STATOIL & ROSNEFT PARTNERSHIP
STAVANGER, Norway— Statoil ASA has warned that Western countries' sanctions against Russia will slow down the process of gaining approval for some of the company's joint ventures with Russian oil group OAO Rosneft.
Norway's largest oil group said Monday that it will stand by its 27-month-old partnership with the state-controlled Russian company because it hopes diplomacy will resolve Russia's standoff with the U.S. and Europe over the crisis in Ukraine.
"This will be a more bureaucratic process, so that things will take more time," Statoil Chief Executive Helge Lund said in an interview at the Offshore Northern Seas energy conference.
Mr. Lund said not all of Statoil's joint-venture projects with Rosneft would be slowed down, as sanctions target mainly shale-, deep-water- and Arctic oil production. Statoil and its suppliers will have to apply for permission from Norwegian, European Union or U.S. authorities to export equipment and move forward with their plans, which might slow down projects, he said.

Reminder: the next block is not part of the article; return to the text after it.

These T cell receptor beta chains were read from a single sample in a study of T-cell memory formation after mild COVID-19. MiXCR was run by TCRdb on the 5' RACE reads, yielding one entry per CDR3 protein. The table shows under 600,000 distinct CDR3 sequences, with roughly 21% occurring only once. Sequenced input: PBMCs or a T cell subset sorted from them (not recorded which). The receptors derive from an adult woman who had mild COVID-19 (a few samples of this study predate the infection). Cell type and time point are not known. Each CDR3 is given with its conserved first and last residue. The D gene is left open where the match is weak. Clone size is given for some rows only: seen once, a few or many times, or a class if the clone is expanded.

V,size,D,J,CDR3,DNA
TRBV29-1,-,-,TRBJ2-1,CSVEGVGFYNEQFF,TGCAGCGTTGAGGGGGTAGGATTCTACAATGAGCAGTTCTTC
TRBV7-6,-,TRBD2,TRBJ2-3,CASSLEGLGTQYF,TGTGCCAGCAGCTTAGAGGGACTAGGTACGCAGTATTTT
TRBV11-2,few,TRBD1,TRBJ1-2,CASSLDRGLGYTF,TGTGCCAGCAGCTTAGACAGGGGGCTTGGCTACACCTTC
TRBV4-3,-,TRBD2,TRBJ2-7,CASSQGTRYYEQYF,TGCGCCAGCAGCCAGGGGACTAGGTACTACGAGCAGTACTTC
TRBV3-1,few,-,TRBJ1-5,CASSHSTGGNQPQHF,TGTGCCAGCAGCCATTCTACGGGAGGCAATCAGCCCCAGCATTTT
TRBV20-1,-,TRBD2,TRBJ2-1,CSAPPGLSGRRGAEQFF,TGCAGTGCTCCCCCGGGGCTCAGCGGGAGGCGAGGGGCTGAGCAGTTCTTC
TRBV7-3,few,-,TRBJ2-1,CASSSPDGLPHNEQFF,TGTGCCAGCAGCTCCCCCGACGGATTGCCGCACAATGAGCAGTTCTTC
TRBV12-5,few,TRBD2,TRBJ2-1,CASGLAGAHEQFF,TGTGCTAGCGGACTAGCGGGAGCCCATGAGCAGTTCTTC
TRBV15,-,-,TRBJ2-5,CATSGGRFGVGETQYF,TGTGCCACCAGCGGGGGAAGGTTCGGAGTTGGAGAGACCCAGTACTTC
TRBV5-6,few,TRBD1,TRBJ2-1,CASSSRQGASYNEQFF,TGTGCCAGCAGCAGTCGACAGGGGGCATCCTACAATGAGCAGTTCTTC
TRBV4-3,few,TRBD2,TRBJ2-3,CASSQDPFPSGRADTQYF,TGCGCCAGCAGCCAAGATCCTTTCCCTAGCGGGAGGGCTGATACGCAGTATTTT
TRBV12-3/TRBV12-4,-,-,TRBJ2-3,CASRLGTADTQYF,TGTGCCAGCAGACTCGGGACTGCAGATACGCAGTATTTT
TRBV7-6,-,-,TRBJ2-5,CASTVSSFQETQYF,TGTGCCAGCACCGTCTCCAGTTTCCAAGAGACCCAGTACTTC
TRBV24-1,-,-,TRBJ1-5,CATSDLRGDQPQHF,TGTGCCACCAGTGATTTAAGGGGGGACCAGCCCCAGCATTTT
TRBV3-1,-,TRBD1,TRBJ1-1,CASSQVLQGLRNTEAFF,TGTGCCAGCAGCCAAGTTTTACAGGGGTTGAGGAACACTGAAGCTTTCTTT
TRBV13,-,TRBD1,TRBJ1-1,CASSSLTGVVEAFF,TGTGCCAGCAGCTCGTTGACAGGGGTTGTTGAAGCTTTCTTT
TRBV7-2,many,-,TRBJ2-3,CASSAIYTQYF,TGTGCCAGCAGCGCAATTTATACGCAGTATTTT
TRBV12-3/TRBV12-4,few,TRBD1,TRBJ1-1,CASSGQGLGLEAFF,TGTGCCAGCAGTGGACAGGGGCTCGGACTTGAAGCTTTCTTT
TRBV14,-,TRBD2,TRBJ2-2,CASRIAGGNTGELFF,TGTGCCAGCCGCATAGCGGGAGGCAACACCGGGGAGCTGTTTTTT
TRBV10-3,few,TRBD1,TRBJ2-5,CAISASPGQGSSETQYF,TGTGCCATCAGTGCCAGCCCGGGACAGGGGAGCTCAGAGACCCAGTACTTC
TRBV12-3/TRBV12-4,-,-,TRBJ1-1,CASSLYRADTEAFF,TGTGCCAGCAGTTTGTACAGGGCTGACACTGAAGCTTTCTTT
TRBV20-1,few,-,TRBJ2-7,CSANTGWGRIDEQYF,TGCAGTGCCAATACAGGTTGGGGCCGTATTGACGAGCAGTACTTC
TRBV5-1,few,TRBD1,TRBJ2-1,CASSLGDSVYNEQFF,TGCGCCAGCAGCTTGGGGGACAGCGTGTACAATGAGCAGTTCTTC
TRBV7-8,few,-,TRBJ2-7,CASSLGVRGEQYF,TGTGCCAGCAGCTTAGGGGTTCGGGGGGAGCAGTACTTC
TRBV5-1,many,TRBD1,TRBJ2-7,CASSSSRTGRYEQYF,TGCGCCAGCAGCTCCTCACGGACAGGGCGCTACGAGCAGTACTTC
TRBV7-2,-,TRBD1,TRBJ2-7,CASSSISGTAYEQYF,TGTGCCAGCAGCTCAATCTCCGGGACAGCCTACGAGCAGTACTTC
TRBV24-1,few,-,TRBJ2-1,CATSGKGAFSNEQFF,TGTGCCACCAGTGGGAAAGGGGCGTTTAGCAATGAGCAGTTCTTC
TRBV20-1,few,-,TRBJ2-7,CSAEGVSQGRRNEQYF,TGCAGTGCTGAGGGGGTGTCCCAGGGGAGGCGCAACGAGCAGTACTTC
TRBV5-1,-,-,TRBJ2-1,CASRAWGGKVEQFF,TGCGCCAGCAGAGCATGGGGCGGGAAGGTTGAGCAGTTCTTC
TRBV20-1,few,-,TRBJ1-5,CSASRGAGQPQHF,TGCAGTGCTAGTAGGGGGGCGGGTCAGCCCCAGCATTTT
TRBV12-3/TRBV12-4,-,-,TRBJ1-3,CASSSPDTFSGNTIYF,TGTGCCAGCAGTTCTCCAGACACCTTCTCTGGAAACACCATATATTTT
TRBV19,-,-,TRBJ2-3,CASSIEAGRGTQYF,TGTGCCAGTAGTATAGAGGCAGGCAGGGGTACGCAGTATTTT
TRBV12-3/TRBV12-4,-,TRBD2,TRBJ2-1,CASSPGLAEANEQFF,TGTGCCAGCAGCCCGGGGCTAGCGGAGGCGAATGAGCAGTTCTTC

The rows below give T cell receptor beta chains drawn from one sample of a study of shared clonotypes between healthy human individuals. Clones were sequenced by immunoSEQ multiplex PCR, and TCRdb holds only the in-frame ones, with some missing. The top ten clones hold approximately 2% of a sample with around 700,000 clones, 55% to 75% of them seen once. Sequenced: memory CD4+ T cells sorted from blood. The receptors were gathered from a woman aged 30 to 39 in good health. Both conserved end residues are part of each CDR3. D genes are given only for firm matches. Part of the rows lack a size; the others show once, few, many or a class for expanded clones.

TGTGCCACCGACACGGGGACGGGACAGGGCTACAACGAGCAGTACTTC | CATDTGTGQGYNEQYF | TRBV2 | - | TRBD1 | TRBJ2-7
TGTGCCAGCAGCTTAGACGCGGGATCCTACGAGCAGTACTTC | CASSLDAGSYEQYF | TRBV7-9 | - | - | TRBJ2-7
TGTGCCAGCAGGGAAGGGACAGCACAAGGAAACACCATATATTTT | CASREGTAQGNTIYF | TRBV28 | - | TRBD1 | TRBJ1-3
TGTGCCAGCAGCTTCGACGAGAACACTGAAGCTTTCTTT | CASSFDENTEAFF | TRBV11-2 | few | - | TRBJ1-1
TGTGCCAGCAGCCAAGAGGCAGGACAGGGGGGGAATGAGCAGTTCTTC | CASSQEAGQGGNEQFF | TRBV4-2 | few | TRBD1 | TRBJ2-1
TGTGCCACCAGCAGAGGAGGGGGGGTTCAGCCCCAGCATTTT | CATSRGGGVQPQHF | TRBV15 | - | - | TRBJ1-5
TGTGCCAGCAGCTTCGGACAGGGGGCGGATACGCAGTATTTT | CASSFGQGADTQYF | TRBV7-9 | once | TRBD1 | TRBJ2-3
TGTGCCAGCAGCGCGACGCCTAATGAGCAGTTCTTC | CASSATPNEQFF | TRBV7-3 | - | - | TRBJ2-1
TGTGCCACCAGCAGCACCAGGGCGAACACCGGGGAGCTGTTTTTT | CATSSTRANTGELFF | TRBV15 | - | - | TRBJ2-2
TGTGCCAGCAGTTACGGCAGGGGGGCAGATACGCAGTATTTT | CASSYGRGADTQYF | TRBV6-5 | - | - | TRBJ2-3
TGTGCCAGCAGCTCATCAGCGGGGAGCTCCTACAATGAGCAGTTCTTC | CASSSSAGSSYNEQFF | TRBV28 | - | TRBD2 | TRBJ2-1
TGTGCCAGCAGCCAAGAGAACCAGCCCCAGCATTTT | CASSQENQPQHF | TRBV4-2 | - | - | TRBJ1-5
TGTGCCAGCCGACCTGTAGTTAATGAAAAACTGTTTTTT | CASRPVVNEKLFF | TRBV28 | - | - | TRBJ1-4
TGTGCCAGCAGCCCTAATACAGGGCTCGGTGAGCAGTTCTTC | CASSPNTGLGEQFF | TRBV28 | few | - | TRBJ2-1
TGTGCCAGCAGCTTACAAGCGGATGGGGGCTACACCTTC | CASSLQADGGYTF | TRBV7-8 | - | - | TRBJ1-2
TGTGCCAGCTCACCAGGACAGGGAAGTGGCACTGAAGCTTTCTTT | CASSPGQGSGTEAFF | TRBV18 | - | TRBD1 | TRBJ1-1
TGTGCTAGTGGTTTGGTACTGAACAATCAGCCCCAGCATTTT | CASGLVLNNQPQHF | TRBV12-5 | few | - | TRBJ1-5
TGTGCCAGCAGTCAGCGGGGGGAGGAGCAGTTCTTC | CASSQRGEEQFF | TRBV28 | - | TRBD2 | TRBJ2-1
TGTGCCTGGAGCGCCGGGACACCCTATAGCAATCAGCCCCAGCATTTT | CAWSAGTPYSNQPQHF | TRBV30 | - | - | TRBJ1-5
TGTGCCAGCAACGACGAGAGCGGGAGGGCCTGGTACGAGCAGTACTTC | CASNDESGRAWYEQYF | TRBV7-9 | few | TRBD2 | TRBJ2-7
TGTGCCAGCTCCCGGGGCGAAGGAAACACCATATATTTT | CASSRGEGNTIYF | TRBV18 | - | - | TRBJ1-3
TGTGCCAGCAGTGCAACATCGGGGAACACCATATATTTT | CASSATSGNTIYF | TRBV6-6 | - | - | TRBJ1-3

With Russia an important supplier of energy to Europe, especially natural gas, Mr. Lund said it is important to find diplomatic solutions to the crisis for energy trade to continue.
"Europe and Russia will be energy partners for many decades to come. That is fundamental," he said.
"We hope for a diplomatic solution, but of course [the imposition of sanctions] hasn't made it any easier for either Rosneft or companies working with that company and other Russian companies," Mr. Lund said. "But our aim is to continue the [Rosneft] partnership, and we hope for diplomatic solutions."
Statoil struck what it called a "milestone" cooperation deal with Rosneft in May 2012. The pact included joint onshore and offshore projects, such as licenses in the Barents Sea and the Sea of Okhotsk. In June 2013, Rosneft and Statoil were jointly awarded interests in the exploration license PL713 in the Norwegian Barents Sea, and the companies started to drill the Pingvin well earlier this month.
Mr. Lund didn't say whether Rosneft-Statoil projects in Norway would be affected by sanctions, but has previously told national media that they wouldn't, as the drilling was planned before sanctions took effect.
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